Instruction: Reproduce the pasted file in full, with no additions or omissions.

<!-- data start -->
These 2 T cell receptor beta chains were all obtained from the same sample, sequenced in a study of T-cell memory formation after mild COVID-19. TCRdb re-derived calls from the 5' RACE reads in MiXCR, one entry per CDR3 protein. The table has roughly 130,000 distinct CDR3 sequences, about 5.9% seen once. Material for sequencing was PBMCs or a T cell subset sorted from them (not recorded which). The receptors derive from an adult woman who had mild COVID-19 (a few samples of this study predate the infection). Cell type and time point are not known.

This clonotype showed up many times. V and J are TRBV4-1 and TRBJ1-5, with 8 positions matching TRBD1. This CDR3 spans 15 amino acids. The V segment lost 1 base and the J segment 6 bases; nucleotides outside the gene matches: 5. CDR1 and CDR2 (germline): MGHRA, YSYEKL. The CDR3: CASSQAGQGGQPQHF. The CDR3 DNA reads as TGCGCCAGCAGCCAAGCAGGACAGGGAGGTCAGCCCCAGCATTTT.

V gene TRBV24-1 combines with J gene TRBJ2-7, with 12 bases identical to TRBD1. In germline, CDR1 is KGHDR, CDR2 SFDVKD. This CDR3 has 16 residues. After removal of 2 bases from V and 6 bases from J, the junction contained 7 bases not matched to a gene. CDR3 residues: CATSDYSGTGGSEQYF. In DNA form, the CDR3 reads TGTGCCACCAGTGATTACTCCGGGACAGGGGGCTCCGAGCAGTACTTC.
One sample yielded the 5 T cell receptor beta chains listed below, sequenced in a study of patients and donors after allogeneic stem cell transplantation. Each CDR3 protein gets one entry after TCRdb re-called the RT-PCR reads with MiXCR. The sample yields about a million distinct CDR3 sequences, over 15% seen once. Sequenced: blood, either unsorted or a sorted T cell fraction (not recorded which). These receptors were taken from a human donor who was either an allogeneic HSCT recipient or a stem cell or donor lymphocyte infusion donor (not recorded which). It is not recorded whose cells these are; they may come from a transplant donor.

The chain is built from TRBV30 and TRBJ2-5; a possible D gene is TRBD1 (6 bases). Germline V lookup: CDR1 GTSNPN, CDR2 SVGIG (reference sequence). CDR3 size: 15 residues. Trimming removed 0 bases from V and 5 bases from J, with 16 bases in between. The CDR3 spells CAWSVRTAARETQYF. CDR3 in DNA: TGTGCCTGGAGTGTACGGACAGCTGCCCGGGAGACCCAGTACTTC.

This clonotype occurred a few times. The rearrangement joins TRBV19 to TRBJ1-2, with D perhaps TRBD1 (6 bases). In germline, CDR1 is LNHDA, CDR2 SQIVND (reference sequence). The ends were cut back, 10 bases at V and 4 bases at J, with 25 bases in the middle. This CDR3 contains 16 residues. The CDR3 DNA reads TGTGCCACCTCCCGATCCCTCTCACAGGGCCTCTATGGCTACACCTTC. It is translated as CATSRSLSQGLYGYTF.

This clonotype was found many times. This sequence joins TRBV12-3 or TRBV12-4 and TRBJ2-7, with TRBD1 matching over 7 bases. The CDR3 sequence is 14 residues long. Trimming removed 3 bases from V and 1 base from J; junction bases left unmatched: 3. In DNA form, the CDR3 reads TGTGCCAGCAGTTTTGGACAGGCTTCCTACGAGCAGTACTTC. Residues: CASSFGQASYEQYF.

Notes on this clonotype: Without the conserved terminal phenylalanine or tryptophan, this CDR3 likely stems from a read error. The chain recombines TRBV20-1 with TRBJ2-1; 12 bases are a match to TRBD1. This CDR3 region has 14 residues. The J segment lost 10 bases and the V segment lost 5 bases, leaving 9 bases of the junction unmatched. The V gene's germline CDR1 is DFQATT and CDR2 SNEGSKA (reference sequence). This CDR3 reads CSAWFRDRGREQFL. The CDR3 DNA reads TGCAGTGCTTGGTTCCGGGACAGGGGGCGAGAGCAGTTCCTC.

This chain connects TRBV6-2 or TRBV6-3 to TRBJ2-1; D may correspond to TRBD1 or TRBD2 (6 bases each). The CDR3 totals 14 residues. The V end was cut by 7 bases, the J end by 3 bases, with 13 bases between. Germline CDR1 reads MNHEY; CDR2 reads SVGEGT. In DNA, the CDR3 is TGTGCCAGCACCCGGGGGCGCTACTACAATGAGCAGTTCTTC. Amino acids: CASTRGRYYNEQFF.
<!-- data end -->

These 2 T cell receptor beta chains were all obtained from the same sample, sequenced in a study of T-cell memory formation after mild COVID-19. TCRdb re-derived calls from the 5' RACE reads in MiXCR, one entry per CDR3 protein. The table has roughly 130,000 distinct CDR3 sequences, about 5.9% seen once. Material for sequencing was PBMCs or a T cell subset sorted from them (not recorded which). The receptors derive from an adult woman who had mild COVID-19 (a few samples of this study predate the infection). Cell type and time point are not known.

This clonotype showed up many times. V and J are TRBV4-1 and TRBJ1-5, with 8 positions matching TRBD1. This CDR3 spans 15 amino acids. The V segment lost 1 base and the J segment 6 bases; nucleotides outside the gene matches: 5. CDR1 and CDR2 (germline): MGHRA, YSYEKL. The CDR3: CASSQAGQGGQPQHF. The CDR3 DNA reads as TGCGCCAGCAGCCAAGCAGGACAGGGAGGTCAGCCCCAGCATTTT.

V gene TRBV24-1 combines with J gene TRBJ2-7, with 12 bases identical to TRBD1. In germline, CDR1 is KGHDR, CDR2 SFDVKD. This CDR3 has 16 residues. After removal of 2 bases from V and 6 bases from J, the junction contained 7 bases not matched to a gene. CDR3 residues: CATSDYSGTGGSEQYF. In DNA form, the CDR3 reads TGTGCCACCAGTGATTACTCCGGGACAGGGGGCTCCGAGCAGTACTTC.
One sample yielded the 5 T cell receptor beta chains listed below, sequenced in a study of patients and donors after allogeneic stem cell transplantation. Each CDR3 protein gets one entry after TCRdb re-called the RT-PCR reads with MiXCR. The sample yields about a million distinct CDR3 sequences, over 15% seen once. Sequenced: blood, either unsorted or a sorted T cell fraction (not recorded which). These receptors were taken from a human donor who was either an allogeneic HSCT recipient or a stem cell or donor lymphocyte infusion donor (not recorded which). It is not recorded whose cells these are; they may come from a transplant donor.

The chain is built from TRBV30 and TRBJ2-5; a possible D gene is TRBD1 (6 bases). Germline V lookup: CDR1 GTSNPN, CDR2 SVGIG (reference sequence). CDR3 size: 15 residues. Trimming removed 0 bases from V and 5 bases from J, with 16 bases in between. The CDR3 spells CAWSVRTAARETQYF. CDR3 in DNA: TGTGCCTGGAGTGTACGGACAGCTGCCCGGGAGACCCAGTACTTC.

This clonotype occurred a few times. The rearrangement joins TRBV19 to TRBJ1-2, with D perhaps TRBD1 (6 bases). In germline, CDR1 is LNHDA, CDR2 SQIVND (reference sequence). The ends were cut back, 10 bases at V and 4 bases at J, with 25 bases in the middle. This CDR3 contains 16 residues. The CDR3 DNA reads TGTGCCACCTCCCGATCCCTCTCACAGGGCCTCTATGGCTACACCTTC. It is translated as CATSRSLSQGLYGYTF.

This clonotype was found many times. This sequence joins TRBV12-3 or TRBV12-4 and TRBJ2-7, with TRBD1 matching over 7 bases. The CDR3 sequence is 14 residues long. Trimming removed 3 bases from V and 1 base from J; junction bases left unmatched: 3. In DNA form, the CDR3 reads TGTGCCAGCAGTTTTGGACAGGCTTCCTACGAGCAGTACTTC. Residues: CASSFGQASYEQYF.

Notes on this clonotype: Without the conserved terminal phenylalanine or tryptophan, this CDR3 likely stems from a read error. The chain recombines TRBV20-1 with TRBJ2-1; 12 bases are a match to TRBD1. This CDR3 region has 14 residues. The J segment lost 10 bases and the V segment lost 5 bases, leaving 9 bases of the junction unmatched. The V gene's germline CDR1 is DFQATT and CDR2 SNEGSKA (reference sequence). This CDR3 reads CSAWFRDRGREQFL. The CDR3 DNA reads TGCAGTGCTTGGTTCCGGGACAGGGGGCGAGAGCAGTTCCTC.

This chain connects TRBV6-2 or TRBV6-3 to TRBJ2-1; D may correspond to TRBD1 or TRBD2 (6 bases each). The CDR3 totals 14 residues. The V end was cut by 7 bases, the J end by 3 bases, with 13 bases between. Germline CDR1 reads MNHEY; CDR2 reads SVGEGT. In DNA, the CDR3 is TGTGCCAGCACCCGGGGGCGCTACTACAATGAGCAGTTCTTC. Amino acids: CASTRGRYYNEQFF.